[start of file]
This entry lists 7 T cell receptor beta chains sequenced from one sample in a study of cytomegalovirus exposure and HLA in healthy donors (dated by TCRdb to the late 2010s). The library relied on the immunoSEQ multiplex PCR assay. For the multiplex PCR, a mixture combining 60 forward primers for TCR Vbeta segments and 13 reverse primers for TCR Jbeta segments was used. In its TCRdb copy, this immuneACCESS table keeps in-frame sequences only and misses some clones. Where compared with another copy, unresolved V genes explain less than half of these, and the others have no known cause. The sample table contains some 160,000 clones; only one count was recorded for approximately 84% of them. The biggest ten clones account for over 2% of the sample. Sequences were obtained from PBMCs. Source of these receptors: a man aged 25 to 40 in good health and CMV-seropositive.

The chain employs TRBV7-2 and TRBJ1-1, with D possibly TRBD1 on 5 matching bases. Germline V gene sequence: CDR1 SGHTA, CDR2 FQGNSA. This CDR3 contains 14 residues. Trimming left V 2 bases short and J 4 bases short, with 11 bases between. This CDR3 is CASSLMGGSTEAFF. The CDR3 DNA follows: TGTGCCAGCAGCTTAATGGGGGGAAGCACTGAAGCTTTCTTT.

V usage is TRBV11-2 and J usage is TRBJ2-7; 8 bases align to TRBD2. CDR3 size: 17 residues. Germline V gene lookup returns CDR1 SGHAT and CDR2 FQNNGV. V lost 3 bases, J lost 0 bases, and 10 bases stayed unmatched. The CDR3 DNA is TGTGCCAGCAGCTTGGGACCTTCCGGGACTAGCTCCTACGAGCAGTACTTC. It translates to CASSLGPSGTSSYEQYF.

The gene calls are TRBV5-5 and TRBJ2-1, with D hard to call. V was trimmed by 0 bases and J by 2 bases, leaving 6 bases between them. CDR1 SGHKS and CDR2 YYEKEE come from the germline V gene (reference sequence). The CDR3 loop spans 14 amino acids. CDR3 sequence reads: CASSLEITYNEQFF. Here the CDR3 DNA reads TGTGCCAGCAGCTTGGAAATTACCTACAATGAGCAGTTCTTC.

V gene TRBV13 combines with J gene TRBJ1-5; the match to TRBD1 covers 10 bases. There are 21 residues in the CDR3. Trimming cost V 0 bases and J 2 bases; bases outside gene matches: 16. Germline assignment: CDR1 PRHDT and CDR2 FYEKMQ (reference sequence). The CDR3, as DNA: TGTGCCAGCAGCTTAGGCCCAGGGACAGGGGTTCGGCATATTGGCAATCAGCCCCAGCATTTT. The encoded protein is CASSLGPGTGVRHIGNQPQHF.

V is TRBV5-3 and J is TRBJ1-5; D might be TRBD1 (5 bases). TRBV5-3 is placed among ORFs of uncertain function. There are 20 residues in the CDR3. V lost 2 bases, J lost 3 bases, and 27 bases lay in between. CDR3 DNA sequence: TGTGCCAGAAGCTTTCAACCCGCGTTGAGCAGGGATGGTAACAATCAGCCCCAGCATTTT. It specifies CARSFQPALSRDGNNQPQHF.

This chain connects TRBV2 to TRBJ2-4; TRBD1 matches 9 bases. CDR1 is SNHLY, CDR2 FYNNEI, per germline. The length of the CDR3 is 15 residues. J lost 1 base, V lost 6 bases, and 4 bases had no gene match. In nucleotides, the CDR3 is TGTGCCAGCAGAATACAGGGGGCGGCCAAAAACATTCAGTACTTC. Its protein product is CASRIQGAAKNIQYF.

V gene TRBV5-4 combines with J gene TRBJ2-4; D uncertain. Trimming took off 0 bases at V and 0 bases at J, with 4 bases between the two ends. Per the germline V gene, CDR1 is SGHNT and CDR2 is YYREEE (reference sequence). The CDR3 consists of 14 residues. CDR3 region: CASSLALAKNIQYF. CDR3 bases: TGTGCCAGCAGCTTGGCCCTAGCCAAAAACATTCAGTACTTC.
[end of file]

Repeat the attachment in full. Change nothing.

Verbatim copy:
This entry lists 7 T cell receptor beta chains sequenced from one sample in a study of cytomegalovirus exposure and HLA in healthy donors (dated by TCRdb to the late 2010s). The library relied on the immunoSEQ multiplex PCR assay. For the multiplex PCR, a mixture combining 60 forward primers for TCR Vbeta segments and 13 reverse primers for TCR Jbeta segments was used. In its TCRdb copy, this immuneACCESS table keeps in-frame sequences only and misses some clones. Where compared with another copy, unresolved V genes explain less than half of these, and the others have no known cause. The sample table contains some 160,000 clones; only one count was recorded for approximately 84% of them. The biggest ten clones account for over 2% of the sample. Sequences were obtained from PBMCs. Source of these receptors: a man aged 25 to 40 in good health and CMV-seropositive.

The chain employs TRBV7-2 and TRBJ1-1, with D possibly TRBD1 on 5 matching bases. Germline V gene sequence: CDR1 SGHTA, CDR2 FQGNSA. This CDR3 contains 14 residues. Trimming left V 2 bases short and J 4 bases short, with 11 bases between. This CDR3 is CASSLMGGSTEAFF. The CDR3 DNA follows: TGTGCCAGCAGCTTAATGGGGGGAAGCACTGAAGCTTTCTTT.

V usage is TRBV11-2 and J usage is TRBJ2-7; 8 bases align to TRBD2. CDR3 size: 17 residues. Germline V gene lookup returns CDR1 SGHAT and CDR2 FQNNGV. V lost 3 bases, J lost 0 bases, and 10 bases stayed unmatched. The CDR3 DNA is TGTGCCAGCAGCTTGGGACCTTCCGGGACTAGCTCCTACGAGCAGTACTTC. It translates to CASSLGPSGTSSYEQYF.

The gene calls are TRBV5-5 and TRBJ2-1, with D hard to call. V was trimmed by 0 bases and J by 2 bases, leaving 6 bases between them. CDR1 SGHKS and CDR2 YYEKEE come from the germline V gene (reference sequence). The CDR3 loop spans 14 amino acids. CDR3 sequence reads: CASSLEITYNEQFF. Here the CDR3 DNA reads TGTGCCAGCAGCTTGGAAATTACCTACAATGAGCAGTTCTTC.

V gene TRBV13 combines with J gene TRBJ1-5; the match to TRBD1 covers 10 bases. There are 21 residues in the CDR3. Trimming cost V 0 bases and J 2 bases; bases outside gene matches: 16. Germline assignment: CDR1 PRHDT and CDR2 FYEKMQ (reference sequence). The CDR3, as DNA: TGTGCCAGCAGCTTAGGCCCAGGGACAGGGGTTCGGCATATTGGCAATCAGCCCCAGCATTTT. The encoded protein is CASSLGPGTGVRHIGNQPQHF.

V is TRBV5-3 and J is TRBJ1-5; D might be TRBD1 (5 bases). TRBV5-3 is placed among ORFs of uncertain function. There are 20 residues in the CDR3. V lost 2 bases, J lost 3 bases, and 27 bases lay in between. CDR3 DNA sequence: TGTGCCAGAAGCTTTCAACCCGCGTTGAGCAGGGATGGTAACAATCAGCCCCAGCATTTT. It specifies CARSFQPALSRDGNNQPQHF.

This chain connects TRBV2 to TRBJ2-4; TRBD1 matches 9 bases. CDR1 is SNHLY, CDR2 FYNNEI, per germline. The length of the CDR3 is 15 residues. J lost 1 base, V lost 6 bases, and 4 bases had no gene match. In nucleotides, the CDR3 is TGTGCCAGCAGAATACAGGGGGCGGCCAAAAACATTCAGTACTTC. Its protein product is CASRIQGAAKNIQYF.

V gene TRBV5-4 combines with J gene TRBJ2-4; D uncertain. Trimming took off 0 bases at V and 0 bases at J, with 4 bases between the two ends. Per the germline V gene, CDR1 is SGHNT and CDR2 is YYREEE (reference sequence). The CDR3 consists of 14 residues. CDR3 region: CASSLALAKNIQYF. CDR3 bases: TGTGCCAGCAGCTTGGCCCTAGCCAAAAACATTCAGTACTTC.